Henry Ossawa Tanner

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Henry Ossawa Tanner
Henry Ossawa Tanner.jpg
Henry Ossawa Tanner in 1907 by Frederick Gutekunst
Henry Ossawa Tanner

(1859-06-21)June 21, 1859
DiedMay 25, 1937(1937-05-25) (aged 77)
Known forPainting, drawing

Henry Ossawa Tanner (June 21, 1859 – May 25, 1937) was an American artist and the first African-American painter to gain international acclaim.[1] Tanner moved to Paris, France, in 1891 to study, and continued to live there after being accepted in French artistic circles.[2] His painting entitled Daniel in the Lions' Den was accepted into the 1896 Salon,[3] the official art exhibition of the Académie des Beaux-Arts in Paris.

After his own self-study in art as a young man, Tanner enrolled in 1879 at the Pennsylvania Academy of the Fine Arts in Philadelphia. The only black student, he became a favorite of the painter Thomas Eakins, who had recently begun teaching there. Tanner made other connections among artists, including Robert Henri. In the late 1890s he was sponsored for a trip to the Mutasarrifate of Jerusalem by Rodman Wanamaker, who was impressed by his paintings of biblical themes.

Early life[edit]

Thomas Eakins, a Portrait of Henry O. Tanner, 1900. Oil on canvas, 24⅛" × 20¼". The Hyde Collection.

Tanner was born in Pittsburgh, Pennsylvania, the first of seven children.[4] His middle name commemorated the struggle at Osawatomie between pro- and anti-slavery partisans.[4] His father Benjamin Tucker Tanner (1835-1923) was a bishop in the African Methodist Episcopal Church, the first independent black denomination in the United States. Being educated at Avery College and Western Theological Seminary in Pittsburgh, he developed a literary career.[5] In addition, he was a political activist. His mother Sarah Tanner was born into slavery in Virginia but had escaped to the North via the Underground Railroad.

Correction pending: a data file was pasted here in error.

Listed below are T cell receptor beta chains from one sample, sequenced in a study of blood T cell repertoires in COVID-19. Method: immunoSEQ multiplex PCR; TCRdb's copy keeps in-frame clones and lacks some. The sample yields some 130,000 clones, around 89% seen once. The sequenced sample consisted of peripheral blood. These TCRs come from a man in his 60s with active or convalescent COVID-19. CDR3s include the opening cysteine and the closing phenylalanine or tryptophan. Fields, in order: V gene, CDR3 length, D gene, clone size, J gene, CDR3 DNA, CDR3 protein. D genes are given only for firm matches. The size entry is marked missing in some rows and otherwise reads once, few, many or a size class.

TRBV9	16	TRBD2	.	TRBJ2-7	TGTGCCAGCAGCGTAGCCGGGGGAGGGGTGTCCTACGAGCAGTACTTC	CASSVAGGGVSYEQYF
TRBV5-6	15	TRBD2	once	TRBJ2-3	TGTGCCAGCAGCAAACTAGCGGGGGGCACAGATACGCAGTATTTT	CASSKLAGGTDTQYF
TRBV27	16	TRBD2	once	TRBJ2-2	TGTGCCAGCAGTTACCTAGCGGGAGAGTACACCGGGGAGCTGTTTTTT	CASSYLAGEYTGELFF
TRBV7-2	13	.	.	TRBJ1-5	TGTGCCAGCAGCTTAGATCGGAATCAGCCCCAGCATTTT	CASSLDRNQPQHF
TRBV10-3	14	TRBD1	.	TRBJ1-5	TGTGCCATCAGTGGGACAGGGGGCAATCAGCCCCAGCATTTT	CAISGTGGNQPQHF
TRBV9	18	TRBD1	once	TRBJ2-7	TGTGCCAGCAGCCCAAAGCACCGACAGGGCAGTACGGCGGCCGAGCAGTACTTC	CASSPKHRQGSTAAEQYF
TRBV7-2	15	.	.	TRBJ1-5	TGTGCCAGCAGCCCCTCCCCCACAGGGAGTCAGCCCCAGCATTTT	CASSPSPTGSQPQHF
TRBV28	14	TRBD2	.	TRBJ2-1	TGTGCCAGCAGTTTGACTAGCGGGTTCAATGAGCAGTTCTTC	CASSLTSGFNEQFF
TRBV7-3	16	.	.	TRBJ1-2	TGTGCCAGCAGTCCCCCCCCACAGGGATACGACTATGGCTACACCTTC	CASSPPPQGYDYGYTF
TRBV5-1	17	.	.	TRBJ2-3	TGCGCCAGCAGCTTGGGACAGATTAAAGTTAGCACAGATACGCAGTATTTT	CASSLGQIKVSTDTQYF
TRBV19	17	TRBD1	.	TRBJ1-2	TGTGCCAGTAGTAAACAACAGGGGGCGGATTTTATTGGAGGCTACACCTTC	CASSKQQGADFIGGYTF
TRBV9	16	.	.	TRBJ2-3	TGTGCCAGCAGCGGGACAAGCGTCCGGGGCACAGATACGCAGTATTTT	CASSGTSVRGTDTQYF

The family moved to Philadelphia when Tanner was young. There his father became a friend of Frederick Douglass, sometimes supporting him, sometimes criticizing.[6]


Spinning By Firelight, 1894

Although many artists refused to accept an African-American apprentice, in 1879 Tanner enrolled at the Pennsylvania Academy of the Fine Arts in Philadelphia, becoming the only black student.[6] His decision to attend the school came at an exciting time in the history of artistic institutional training. Art academies had long relied on tired notions of study devoted almost entirely to plaster cast studies and anatomy lectures. This changed drastically with the addition of Thomas Eakins as "Professor of Drawing and Painting" to the Pennsylvania Academy. Eakins encouraged new methods, such as study from live models, direct discussion of anatomy in male and female classes, and dissections of cadavers to further familiarity and understanding of the human body. Eakins's progressive views and ability to excite and inspire his students would have a profound effect on Tanner. The young artist proved to be one of Eakins' favorite students; two decades after Tanner left the Academy, Eakins painted his portrait, making him one of a handful of students to be so honored.[7]